“Sudanese people who are already desperate and fleeing the fighting have now been robbed of the critical assistance they need. This is intolerable and must stop,” said Michael Dunford, WFP Regional Director for Eastern Africa.

    “In areas under their control, the Rapid Support Forces must guarantee the protection of humanitarian assistance, staff and premises,” he added.

    The UN agency also said that it was forced to temporarily pause distributions in Gezira last weekend and that it is once again reconfiguring its humanitarian response and has started some distributions in states further to the east, where people fleeing Gezira are now seeking refuge.

    Earlier this month, WFP had warned of a looming “hunger catastrophe” in the war-ravaged country, if people are not able to urgently receive aid.

    The United States Capitol Building, the seat of the US Congress, Washington, DC.

    United States: Proposed rule changes would violate human rights

    A UN independent human rights expert has said that proposed changes in the United States to the landmark Title IX education legislation would violate the rights to equality and non-discrimination of student-athletes that are biological women and girls.

    The changes would also be in contravention to the country’s obligations under international human rights law, Reem Alsalem, UN Special Rapporteur on violence against women and girls, said in a news release issued on Wednesday.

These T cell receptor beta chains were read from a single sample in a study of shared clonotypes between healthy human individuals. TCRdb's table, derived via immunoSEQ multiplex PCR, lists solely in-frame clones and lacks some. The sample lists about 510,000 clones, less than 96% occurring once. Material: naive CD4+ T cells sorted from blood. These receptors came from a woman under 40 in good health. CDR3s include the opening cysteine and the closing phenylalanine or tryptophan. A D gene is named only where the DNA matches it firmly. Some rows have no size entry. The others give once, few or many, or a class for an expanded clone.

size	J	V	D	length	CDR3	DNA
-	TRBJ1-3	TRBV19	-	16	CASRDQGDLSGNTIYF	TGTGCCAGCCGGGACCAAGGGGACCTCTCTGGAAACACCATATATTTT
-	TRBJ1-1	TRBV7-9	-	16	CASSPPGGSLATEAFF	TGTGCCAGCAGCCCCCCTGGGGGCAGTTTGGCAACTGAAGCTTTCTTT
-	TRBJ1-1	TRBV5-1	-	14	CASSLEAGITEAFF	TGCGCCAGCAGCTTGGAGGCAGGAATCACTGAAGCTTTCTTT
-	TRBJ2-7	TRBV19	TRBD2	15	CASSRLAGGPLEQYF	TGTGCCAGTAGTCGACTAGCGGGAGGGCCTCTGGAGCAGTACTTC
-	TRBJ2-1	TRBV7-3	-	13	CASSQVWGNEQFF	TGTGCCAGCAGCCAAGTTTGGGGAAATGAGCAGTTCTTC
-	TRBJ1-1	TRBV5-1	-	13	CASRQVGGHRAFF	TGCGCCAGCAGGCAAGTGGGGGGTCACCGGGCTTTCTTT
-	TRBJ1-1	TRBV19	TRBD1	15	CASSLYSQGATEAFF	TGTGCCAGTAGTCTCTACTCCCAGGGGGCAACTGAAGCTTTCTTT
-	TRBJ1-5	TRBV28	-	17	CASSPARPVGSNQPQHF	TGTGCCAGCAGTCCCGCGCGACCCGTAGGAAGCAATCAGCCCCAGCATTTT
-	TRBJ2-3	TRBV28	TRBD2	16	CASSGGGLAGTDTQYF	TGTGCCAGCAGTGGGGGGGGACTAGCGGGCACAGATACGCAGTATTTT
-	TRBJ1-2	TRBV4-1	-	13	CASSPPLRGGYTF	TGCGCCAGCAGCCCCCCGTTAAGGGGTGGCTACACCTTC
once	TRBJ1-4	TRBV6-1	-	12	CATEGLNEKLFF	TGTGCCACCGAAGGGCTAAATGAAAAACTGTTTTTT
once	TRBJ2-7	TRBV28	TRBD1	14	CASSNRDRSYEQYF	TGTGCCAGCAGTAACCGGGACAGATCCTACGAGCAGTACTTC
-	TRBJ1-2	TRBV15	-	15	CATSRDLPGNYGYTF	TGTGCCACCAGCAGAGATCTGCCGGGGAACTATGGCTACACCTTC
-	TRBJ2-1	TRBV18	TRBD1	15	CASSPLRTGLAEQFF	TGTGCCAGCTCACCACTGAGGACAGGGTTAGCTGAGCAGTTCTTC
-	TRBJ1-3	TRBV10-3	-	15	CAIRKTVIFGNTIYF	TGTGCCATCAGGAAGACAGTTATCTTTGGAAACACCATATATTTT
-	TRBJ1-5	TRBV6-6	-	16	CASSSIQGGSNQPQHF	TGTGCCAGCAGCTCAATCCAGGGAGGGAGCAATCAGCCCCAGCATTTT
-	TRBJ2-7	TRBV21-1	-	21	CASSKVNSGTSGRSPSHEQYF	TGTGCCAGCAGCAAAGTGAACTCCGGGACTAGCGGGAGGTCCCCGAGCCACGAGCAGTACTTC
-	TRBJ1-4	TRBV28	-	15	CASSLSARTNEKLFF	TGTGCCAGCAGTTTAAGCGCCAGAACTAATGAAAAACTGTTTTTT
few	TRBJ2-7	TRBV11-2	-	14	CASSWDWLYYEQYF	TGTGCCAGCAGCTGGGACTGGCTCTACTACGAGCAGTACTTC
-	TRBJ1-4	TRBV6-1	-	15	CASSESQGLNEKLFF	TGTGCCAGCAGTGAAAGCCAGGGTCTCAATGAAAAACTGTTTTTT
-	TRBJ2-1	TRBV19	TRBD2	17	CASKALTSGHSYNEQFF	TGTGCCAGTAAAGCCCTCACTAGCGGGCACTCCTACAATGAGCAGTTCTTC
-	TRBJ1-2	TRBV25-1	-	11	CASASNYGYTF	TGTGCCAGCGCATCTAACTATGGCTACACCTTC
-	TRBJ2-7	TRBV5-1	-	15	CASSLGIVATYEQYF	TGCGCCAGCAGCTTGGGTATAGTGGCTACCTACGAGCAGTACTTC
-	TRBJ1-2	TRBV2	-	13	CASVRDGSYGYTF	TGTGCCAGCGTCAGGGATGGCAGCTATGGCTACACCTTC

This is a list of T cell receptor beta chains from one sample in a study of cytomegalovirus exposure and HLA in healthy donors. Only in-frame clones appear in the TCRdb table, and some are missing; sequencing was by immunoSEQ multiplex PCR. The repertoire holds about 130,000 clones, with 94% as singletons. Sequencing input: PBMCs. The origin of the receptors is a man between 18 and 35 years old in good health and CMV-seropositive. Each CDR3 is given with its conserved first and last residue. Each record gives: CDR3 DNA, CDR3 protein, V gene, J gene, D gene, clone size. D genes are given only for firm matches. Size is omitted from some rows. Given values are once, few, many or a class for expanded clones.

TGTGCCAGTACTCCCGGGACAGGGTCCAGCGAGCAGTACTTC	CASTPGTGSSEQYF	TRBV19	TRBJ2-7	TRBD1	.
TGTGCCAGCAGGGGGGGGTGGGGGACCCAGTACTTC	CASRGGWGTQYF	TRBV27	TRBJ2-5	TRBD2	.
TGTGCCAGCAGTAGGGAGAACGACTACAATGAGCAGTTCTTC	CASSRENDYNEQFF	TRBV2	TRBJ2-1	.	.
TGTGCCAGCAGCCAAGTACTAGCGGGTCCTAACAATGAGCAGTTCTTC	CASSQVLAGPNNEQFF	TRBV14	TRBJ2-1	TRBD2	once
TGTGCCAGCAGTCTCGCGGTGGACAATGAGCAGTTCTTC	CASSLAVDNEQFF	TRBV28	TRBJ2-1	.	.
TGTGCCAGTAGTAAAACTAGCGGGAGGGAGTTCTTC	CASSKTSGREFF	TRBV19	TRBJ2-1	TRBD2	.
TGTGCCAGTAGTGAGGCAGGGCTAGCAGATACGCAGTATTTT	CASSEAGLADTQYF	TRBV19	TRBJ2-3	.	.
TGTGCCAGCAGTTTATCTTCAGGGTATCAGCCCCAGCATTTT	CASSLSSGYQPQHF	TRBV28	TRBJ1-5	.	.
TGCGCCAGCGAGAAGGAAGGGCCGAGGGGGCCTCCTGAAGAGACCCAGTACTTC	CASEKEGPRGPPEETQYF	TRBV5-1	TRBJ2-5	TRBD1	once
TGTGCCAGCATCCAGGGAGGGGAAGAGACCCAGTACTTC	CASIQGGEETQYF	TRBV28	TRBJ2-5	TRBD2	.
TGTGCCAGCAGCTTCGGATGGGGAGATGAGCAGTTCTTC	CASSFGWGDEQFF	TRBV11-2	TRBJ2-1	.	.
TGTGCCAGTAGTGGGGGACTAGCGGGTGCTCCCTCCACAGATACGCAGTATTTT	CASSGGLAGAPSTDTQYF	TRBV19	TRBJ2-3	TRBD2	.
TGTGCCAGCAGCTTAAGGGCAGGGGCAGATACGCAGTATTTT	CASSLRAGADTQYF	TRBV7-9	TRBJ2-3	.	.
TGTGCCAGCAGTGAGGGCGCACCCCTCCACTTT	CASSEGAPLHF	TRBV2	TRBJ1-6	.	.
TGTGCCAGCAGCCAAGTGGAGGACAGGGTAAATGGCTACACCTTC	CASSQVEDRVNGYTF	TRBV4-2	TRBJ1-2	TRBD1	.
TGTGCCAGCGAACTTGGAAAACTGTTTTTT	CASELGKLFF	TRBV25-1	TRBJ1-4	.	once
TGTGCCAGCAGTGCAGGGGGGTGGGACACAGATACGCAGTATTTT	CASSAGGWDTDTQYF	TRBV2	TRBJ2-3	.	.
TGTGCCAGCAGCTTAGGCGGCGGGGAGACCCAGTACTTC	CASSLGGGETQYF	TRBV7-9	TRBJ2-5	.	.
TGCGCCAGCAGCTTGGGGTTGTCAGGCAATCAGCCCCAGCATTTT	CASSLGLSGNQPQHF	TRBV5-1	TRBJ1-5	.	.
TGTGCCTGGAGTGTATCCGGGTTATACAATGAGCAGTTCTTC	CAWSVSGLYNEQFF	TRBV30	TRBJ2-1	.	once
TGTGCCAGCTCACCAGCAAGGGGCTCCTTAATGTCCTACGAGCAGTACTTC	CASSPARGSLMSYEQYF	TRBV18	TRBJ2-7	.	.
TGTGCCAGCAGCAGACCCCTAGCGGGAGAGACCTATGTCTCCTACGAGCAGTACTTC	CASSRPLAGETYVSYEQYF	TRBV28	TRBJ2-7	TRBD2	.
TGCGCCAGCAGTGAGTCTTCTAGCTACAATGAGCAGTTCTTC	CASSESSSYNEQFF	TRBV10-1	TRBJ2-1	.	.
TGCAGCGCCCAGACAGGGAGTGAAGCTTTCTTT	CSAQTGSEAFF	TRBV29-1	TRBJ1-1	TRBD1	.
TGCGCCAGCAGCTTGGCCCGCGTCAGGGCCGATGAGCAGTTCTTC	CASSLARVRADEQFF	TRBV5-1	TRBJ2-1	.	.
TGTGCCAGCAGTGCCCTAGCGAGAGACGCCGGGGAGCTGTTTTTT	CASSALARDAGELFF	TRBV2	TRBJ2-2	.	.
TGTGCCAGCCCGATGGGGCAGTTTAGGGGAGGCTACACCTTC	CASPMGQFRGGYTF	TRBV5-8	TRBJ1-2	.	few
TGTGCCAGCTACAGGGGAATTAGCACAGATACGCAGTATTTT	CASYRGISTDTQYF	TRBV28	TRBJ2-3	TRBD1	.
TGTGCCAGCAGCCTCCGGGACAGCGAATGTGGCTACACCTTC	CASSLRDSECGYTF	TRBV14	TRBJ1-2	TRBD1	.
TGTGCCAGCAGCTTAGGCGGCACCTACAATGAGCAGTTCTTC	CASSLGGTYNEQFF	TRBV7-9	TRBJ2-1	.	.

“I share the concern expressed by women and girl athletes and women sports associations, as well as women and girls on sports scholarships, that the proposed Title IX rule changes would have detrimental effects on the participation of biological women and girls in sports, including by denying them the opportunity to compete fairly, resulting in the loss of athletic and scholarship opportunities,” she said.

    The proposed change to Title IX would also lead to the removal of intimate spaces such as separate shower facilities and locker rooms for males and females.

    Increased risks

    “More importantly, it would lead to the loss of privacy, an increased risk of physical injury, heightened exposure to sexual harassment and voyeurism, as well as a more frequent and accumulated psychological distress due to the loss of privacy and fair and equal sporting and academic opportunities,” Ms. Alsalem added.

    The Special Rapporteur has been in contact with the US Government about the concerns, according to news release.

    In 1972, the US Congress passed the legislation, known formally as Title IX of the Education Amendments of 1972, 20 U.S.C. § 1681(a), to eradicate sex discrimination against women in education and ensure that girls could enjoy the same educational opportunities as their male counterparts.

    Special Rapporteurs are appointed by the UN Human Rights Council and form part of what is known as its Special Procedures. The experts are mandated to monitor and report on specific thematic issues or country situations. They serve in their individual capacity, are not UN staff and do not receive a salary.